Vidyya Medical News Service
Volume 5 Issue 213 Published - 14:00 UTC 08:00 EST 1-Aug-2003 Next Update - 14:00 UTC 08:00 EST 2-Aug-2003
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The search for clues: Why are ADHD medications protective against future substance abuse?

More than 2 million American children--an estimated 5 to 10 percent of preteens--have been diagnosed with attention-deficit/hyperactivity disorder (ADHD). For many of these children, treatment with psychostimulant medications such as Ritalin (methylphenidate, or MPH) suppresses the impulsivity, fidgeting, and inability to concentrate that characterize the disorder. Appropriate use of psychostimulants in children with ADHD also has been shown to reduce the likelihood that these children will develop drug or alcohol use disorders when they reach adolescence and adulthood.

While the benefits of psychostimulant treatment for ADHD are clear, scientists are only beginning to explore how these medications help protect children with ADHD against later drug abuse. Two possible explanations have been proposed--one neurobiological and the other psychosocial. Stimulant medications might make drugs less desirable through direct neurobiological effects in the brain that reduce the pleasurable effect that drugs elicit. A second explanation is that the medications may reduce children's vulnerability by helping them act less impulsively, perform better in school, and relate better to others, thereby reducing negative feelings and the likelihood of joining socially deviant peer groups--psychosocial characteristics known to be risks for drug-taking. Possibly, both mechanisms contribute to reduced risk.

Two recent NIDA-supported studies have begun to investigate the neurobiological effect of stimulant medications by studying rats exposed to MPH. Researchers at the McLean Hospital in Belmont, Massachusetts, and the Chicago Medical School exposed rats to MPH during periods when the animal brain is in developmental stages that correspond to human childhood and adolescence.

Scientists stipulate that while responses observed in laboratory animals are suggestive, they do not necessarily indicate that humans will be affected in the same way. Moreover, because researchers have yet to identify the specific brain features that give rise to ADHD, it is even less possible to say whether the current results with MPH have relevance for young people who receive MPH for that disorder. With those caveats, however, the results of these preliminary studies suggest that MPH does have a neurobiological effect that lasts into adulthood.

Exposure During Childhood

Adults Rats Exposed to MPH (Ritalin) During "Childhood" Spent Less Time in Cocaine-Associated Environment
Graph - Adults Rats Exposed to MPH (Ritalin) During Childhood Spent Less Time in Cocaine-Associated Environment

Before place conditioning, rats spent equal time in the saline- and cocaine-associated rooms. After place conditioning, rats exposed to saline in childhood showed a dose-related preference for the cocaine-associated room. However, MPH-exposed rats actively avoided the room they had been conditioned to associate with cocaine at a 10 mg/kg dose. Although these rats spent slightly more time in the room they associated with cocaine at a 20 mg/kg dose, this difference did not reach the level of statistical significance and thus did not show that they were attracted to this room more than the saline-associated room.

At McLean Hospital, Dr. Susan Andersen and her colleagues injected groups of eight male rats with either MPH (2 mg/kg) or saline twice daily. The animals were exposed to the medication during a period when the rat brain is in a developmental stage equivalent to human childhood--on days 20 through 35 following birth. At adulthood (day 60), the rats were tested with a method called place conditioning, in which they learn to associate drug effects with a particular environment. On two consecutive days, the rats received two conditioning trials in which both saline-exposed and MPH-exposed rats were given saline and confined for 1 hour to a side room of a three-room cage before being returned to the central room. Three hours later, the rats received cocaine in a 5, 10, or 20 mg/kg dose and were confined to the other side room for 1 hour before being returned to the central room. On the third day of the study, the rats were allowed to freely explore the entire cage for 30 minutes, while researchers measured the time they spent in the room associated with saline and in the room associated with cocaine.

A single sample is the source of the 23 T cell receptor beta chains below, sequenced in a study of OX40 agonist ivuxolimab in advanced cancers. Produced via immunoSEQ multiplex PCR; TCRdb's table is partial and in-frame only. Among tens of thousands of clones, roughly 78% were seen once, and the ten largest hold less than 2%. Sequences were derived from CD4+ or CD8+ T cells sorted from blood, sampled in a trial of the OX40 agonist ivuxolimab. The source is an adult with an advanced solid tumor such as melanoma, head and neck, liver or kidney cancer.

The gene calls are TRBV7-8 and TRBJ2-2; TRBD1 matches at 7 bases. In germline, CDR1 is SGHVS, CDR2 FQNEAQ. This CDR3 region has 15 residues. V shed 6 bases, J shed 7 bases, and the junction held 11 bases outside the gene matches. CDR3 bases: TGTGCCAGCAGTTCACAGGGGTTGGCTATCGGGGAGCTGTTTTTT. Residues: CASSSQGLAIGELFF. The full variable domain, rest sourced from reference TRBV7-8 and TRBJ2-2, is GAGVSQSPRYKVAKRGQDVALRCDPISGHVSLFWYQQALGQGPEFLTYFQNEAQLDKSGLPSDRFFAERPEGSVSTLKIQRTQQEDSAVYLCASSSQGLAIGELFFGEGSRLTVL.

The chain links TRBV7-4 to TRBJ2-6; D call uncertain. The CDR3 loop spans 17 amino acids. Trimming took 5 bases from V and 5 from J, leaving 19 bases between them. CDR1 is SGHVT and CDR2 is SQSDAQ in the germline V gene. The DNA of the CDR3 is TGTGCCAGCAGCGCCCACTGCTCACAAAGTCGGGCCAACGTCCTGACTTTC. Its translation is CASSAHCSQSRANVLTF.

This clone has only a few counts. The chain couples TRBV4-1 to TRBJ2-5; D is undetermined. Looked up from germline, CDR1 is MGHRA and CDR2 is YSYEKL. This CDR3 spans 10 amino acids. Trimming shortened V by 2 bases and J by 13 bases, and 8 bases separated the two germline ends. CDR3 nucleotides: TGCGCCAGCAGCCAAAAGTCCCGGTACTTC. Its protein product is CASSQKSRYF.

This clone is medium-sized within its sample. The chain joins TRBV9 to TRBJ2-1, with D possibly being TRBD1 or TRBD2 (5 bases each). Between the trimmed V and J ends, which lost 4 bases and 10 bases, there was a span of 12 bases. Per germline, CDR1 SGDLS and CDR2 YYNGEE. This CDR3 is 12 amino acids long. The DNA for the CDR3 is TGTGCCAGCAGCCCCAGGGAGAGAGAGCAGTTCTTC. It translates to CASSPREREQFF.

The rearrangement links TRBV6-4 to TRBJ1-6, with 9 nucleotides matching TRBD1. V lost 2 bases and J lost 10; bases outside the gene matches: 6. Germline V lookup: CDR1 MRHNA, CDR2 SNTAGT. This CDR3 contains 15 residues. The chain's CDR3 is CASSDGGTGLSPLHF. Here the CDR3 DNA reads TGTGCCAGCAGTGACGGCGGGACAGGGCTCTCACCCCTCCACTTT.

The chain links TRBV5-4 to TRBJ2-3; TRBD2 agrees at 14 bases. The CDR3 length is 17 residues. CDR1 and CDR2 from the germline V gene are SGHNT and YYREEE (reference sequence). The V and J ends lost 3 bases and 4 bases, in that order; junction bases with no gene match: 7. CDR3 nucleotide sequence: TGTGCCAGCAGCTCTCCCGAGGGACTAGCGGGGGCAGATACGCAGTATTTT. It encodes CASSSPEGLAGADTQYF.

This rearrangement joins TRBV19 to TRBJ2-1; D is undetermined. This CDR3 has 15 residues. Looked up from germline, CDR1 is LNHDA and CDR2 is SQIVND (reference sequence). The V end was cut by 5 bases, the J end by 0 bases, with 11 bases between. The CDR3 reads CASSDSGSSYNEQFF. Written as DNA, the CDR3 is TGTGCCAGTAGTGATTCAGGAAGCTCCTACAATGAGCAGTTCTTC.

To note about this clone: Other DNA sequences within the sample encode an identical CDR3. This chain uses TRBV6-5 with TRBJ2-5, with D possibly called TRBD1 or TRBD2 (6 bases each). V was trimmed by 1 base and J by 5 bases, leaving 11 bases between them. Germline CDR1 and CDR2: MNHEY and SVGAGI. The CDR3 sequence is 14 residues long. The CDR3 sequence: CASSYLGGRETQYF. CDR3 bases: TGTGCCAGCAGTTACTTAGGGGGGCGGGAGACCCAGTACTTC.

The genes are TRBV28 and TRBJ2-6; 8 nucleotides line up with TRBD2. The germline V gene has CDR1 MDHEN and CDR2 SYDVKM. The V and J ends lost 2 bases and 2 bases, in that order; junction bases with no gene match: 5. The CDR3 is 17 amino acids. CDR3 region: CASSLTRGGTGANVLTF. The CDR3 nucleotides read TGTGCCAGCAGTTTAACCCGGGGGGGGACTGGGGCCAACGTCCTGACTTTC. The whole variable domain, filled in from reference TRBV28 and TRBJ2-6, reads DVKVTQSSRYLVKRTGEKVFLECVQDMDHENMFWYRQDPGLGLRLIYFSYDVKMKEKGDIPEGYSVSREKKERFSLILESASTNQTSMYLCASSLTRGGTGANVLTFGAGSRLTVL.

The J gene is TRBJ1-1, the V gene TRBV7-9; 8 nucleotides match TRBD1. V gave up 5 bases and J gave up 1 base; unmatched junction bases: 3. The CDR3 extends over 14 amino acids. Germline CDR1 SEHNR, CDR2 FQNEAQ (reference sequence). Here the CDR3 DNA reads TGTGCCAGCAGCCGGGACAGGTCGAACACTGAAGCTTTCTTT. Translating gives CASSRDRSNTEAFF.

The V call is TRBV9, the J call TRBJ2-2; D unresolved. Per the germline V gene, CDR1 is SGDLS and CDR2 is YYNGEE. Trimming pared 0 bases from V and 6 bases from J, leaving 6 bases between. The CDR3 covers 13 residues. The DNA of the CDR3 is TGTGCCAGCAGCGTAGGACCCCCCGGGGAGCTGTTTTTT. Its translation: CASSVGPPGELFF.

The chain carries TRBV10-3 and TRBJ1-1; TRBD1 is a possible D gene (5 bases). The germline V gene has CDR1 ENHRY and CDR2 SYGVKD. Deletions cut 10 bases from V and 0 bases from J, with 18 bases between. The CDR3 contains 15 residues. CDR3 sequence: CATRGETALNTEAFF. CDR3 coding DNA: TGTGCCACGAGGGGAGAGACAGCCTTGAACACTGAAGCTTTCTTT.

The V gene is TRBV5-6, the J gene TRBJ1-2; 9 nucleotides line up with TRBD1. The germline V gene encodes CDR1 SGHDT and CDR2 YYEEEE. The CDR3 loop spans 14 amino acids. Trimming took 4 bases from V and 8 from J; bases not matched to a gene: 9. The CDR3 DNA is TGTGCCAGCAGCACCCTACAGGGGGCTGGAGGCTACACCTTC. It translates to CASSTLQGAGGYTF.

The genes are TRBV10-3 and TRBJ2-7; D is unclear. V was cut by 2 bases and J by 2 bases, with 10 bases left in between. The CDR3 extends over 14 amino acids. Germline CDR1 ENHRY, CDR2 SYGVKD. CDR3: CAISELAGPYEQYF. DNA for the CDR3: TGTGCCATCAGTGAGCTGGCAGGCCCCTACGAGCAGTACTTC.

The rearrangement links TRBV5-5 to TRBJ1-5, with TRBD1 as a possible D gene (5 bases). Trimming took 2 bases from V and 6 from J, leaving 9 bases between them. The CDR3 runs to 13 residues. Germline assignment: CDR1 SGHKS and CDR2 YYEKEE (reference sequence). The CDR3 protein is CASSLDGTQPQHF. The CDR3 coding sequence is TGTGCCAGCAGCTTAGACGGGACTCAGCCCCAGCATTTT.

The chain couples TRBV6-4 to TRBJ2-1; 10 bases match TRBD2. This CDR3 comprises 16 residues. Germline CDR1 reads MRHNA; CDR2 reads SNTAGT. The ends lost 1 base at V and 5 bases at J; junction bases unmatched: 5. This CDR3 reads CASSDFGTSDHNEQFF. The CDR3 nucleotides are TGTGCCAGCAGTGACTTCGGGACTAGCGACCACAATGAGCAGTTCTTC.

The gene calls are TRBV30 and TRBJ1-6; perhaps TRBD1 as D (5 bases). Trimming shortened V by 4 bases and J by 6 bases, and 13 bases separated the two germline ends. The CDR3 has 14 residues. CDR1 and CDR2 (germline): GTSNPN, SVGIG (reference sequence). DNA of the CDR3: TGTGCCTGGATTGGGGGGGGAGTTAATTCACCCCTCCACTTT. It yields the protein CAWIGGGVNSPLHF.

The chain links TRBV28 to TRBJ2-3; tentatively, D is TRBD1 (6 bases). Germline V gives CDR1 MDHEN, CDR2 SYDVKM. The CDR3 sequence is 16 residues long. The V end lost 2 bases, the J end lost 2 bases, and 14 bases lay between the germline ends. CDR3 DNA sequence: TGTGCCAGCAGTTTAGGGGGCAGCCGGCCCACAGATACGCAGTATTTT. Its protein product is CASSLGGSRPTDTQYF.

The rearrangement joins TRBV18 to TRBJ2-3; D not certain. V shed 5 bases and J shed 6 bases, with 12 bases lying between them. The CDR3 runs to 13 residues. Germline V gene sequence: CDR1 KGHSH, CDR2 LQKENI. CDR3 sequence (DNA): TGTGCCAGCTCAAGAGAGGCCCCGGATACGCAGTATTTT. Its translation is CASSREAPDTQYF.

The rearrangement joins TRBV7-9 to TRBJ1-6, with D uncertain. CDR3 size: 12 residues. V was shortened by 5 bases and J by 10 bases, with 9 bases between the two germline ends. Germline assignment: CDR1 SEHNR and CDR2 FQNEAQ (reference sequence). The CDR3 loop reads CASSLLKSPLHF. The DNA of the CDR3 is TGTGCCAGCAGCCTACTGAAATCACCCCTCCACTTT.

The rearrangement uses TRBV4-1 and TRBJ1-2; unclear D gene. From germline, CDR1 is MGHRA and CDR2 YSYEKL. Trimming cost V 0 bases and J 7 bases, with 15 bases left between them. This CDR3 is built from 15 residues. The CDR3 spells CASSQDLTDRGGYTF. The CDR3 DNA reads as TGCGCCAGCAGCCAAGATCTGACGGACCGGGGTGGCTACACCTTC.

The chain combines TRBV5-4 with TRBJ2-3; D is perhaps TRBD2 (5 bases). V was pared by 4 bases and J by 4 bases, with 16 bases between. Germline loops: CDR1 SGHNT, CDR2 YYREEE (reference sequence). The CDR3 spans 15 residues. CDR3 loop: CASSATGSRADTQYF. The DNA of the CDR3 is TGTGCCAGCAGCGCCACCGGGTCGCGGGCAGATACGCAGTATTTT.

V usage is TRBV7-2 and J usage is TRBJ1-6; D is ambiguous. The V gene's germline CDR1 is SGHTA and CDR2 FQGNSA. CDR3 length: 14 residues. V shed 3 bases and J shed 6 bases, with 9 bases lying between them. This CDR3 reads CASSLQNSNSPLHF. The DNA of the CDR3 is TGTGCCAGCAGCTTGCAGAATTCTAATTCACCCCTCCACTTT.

Adult rats that initially received placebo in childhood showed a dose-related preference for the room associated with cocaine. The higher the dose of cocaine they received, the more time they spent in the room they had learned to associate with cocaine. However, the MPH-exposed rats did not follow this pattern. After receiving either moderate or high cocaine doses, they did not establish place preference for the cocaine-associated room. MPH-exposed rats that received a moderate cocaine dose tended to avoid the cocaine-associated room, spending less time there than in the saline-associated room. MPH rats that received a high dose of cocaine spent slightly more time in the cocaine-associated room, but only about one-third as much time as the unexposed rats. "Their response was definitely blunted," Dr. Andersen says.

The findings reported by Dr. Andersen's research group suggest that, in rats, MPH exposure has a neurobiological effect that is protective later in life. "Rats exposed to MPH during the period equivalent to human childhood experience behavioral changes that endure into adulthood and are more sensitive to cocaine's unpleasant effects," Dr. Andersen observes.

Despite these findings, Dr. Andersen cautions, it is still too early to make assumptions about any neurobiological effect of MPH on vulnerability to cocaine abuse.

"There is still a great deal of research to be done in this area. We need to investigate the role of dose, gender, age of exposure, and treatment duration and to examine how MPH affects other reward systems, such as responses to sex or food," concludes Dr. Andersen.